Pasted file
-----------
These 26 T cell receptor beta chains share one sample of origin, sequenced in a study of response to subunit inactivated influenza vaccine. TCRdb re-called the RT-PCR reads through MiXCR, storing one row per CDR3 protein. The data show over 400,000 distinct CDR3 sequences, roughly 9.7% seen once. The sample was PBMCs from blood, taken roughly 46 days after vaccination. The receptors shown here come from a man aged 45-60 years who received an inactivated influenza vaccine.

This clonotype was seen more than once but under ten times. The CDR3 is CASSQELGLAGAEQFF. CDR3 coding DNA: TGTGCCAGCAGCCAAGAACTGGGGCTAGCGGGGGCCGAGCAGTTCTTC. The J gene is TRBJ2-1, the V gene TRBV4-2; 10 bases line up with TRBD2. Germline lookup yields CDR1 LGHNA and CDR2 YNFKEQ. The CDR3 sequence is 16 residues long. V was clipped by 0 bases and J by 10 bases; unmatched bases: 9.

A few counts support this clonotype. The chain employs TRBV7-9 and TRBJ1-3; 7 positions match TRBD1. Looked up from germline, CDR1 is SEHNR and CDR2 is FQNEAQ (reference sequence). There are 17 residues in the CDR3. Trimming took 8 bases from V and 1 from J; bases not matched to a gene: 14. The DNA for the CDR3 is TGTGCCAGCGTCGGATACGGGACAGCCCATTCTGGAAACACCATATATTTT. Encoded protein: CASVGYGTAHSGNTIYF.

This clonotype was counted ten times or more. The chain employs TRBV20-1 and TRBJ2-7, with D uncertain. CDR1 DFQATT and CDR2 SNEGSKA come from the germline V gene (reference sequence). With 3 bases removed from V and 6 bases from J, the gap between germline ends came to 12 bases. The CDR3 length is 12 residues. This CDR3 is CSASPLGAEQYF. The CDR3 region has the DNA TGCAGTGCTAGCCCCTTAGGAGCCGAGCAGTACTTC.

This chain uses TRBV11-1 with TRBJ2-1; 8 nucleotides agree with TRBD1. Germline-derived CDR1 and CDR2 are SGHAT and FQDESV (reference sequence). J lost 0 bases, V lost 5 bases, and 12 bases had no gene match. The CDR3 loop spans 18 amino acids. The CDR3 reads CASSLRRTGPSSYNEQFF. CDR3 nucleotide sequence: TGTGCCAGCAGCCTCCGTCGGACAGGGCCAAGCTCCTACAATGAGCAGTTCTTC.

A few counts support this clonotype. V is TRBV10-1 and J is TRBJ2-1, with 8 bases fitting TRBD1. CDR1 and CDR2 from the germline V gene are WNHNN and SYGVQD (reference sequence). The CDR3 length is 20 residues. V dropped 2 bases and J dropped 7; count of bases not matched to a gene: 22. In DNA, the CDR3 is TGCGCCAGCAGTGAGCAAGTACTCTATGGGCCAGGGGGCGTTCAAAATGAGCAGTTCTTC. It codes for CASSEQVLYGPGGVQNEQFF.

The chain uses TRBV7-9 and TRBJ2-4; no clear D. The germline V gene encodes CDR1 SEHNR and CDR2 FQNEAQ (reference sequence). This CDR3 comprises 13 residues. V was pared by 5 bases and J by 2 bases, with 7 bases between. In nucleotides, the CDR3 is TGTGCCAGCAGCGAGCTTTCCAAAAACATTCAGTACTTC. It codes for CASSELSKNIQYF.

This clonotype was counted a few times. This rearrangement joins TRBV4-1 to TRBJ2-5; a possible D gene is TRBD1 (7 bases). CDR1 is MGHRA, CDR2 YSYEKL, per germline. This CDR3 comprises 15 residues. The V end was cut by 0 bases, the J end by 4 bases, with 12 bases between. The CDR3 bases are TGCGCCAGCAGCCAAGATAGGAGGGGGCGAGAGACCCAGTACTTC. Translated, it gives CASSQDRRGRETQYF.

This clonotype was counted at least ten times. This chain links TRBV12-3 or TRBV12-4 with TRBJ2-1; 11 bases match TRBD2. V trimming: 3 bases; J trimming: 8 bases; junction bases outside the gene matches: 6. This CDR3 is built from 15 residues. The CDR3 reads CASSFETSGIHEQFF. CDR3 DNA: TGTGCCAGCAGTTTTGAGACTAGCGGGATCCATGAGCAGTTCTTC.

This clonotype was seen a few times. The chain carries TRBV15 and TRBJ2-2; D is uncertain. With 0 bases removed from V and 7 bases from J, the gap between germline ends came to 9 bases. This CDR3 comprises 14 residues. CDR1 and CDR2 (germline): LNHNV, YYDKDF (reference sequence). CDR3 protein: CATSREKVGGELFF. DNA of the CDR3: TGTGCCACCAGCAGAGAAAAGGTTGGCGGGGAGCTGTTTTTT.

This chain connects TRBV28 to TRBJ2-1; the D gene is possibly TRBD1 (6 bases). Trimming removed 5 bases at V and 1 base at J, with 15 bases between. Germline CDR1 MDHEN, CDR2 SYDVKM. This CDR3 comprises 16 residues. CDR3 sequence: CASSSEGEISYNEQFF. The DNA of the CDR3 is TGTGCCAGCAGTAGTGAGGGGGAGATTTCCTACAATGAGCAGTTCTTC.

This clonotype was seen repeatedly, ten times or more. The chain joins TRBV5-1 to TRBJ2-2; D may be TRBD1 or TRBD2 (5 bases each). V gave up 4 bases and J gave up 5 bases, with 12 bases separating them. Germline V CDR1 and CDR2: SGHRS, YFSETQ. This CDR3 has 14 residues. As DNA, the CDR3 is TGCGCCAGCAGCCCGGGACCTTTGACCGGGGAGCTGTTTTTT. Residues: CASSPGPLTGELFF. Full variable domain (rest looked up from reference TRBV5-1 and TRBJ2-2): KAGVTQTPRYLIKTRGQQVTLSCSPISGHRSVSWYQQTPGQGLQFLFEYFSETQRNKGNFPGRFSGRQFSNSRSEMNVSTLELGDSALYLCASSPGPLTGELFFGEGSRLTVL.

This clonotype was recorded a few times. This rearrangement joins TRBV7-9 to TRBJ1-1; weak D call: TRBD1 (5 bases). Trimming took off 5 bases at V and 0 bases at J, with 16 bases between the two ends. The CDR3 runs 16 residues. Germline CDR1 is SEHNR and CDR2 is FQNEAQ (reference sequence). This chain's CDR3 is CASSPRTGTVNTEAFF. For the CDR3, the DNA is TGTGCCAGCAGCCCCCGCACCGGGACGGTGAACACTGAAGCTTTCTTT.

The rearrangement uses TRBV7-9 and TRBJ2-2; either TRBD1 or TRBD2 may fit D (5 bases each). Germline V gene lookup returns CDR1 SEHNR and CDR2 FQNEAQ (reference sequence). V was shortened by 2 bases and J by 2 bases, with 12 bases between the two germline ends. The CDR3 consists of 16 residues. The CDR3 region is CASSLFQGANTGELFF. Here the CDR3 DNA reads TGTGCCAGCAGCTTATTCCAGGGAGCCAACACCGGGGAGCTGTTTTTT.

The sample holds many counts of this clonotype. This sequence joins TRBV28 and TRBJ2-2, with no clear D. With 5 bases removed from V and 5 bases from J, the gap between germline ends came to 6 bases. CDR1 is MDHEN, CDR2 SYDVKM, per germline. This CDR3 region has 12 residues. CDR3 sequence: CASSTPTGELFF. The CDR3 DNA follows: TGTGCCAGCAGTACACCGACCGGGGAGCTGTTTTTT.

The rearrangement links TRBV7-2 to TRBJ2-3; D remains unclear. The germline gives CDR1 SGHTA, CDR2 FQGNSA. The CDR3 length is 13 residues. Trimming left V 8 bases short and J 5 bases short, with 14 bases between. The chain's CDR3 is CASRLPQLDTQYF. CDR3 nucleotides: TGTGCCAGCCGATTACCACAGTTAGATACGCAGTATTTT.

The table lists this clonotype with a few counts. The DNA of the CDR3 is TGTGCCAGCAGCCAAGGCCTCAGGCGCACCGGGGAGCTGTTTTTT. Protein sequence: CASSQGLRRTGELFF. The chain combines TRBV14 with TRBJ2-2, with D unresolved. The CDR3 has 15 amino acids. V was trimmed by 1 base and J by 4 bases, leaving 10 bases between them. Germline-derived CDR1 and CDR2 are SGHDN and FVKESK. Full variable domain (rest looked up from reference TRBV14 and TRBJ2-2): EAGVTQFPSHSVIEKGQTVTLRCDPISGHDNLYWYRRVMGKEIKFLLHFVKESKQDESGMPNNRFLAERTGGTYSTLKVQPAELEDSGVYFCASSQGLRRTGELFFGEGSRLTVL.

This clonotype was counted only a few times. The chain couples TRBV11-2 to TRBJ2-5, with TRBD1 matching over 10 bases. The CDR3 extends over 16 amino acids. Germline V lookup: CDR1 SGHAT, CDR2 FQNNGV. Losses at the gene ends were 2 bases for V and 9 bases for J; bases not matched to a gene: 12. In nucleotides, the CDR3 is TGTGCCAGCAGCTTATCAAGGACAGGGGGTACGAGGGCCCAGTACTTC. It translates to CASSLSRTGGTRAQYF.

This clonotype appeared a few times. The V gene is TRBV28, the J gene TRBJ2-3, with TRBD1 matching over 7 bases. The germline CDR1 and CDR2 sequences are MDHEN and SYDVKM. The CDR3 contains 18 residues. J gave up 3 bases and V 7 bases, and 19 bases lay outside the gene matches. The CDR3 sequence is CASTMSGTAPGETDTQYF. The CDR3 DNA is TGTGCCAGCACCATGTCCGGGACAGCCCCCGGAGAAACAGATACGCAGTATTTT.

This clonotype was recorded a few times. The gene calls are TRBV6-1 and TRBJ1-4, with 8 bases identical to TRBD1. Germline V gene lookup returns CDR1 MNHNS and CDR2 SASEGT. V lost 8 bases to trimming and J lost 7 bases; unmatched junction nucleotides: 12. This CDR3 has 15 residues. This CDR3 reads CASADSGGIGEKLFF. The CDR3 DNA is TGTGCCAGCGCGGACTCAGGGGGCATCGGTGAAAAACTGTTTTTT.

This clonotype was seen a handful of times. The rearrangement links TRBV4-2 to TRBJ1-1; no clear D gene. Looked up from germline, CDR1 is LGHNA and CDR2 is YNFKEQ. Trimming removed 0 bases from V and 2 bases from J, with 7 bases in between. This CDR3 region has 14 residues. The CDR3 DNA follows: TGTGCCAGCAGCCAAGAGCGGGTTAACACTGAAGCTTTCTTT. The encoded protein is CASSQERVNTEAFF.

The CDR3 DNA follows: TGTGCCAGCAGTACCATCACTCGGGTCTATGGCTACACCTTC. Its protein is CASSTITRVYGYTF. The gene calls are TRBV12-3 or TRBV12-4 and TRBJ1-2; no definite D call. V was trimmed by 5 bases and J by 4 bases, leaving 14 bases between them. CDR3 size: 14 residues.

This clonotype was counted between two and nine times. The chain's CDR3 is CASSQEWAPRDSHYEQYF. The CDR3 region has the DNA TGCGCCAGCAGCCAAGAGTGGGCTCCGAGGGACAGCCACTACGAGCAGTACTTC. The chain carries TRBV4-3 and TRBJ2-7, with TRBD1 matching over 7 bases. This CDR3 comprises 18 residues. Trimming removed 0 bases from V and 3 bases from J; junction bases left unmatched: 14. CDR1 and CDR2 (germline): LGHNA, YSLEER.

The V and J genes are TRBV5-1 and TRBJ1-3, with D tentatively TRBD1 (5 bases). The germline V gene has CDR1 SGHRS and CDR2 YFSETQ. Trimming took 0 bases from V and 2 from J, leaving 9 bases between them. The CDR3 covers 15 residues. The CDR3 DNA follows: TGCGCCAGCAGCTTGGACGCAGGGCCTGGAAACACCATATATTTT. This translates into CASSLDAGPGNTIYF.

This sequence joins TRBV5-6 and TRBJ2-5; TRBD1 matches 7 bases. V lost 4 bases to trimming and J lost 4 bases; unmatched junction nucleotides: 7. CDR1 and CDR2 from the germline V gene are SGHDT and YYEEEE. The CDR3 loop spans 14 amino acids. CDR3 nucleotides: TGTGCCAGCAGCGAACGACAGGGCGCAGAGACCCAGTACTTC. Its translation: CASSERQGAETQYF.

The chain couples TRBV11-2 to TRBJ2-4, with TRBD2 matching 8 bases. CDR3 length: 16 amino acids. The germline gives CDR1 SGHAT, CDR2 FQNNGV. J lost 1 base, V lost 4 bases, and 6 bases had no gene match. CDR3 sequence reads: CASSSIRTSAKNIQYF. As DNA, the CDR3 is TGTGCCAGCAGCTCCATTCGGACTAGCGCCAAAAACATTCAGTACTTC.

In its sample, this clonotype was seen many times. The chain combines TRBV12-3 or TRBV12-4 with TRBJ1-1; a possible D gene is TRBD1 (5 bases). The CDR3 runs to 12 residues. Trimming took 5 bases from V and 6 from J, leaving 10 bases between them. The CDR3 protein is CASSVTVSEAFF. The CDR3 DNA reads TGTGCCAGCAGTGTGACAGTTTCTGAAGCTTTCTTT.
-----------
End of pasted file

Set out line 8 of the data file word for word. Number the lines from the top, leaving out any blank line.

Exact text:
This clonotype was counted a few times. This rearrangement joins TRBV4-1 to TRBJ2-5; a possible D gene is TRBD1 (7 bases). CDR1 is MGHRA, CDR2 YSYEKL, per germline. This CDR3 comprises 15 residues. The V end was cut by 0 bases, the J end by 4 bases, with 12 bases between. The CDR3 bases are TGCGCCAGCAGCCAAGATAGGAGGGGGCGAGAGACCCAGTACTTC. Translated, it gives CASSQDRRGRETQYF.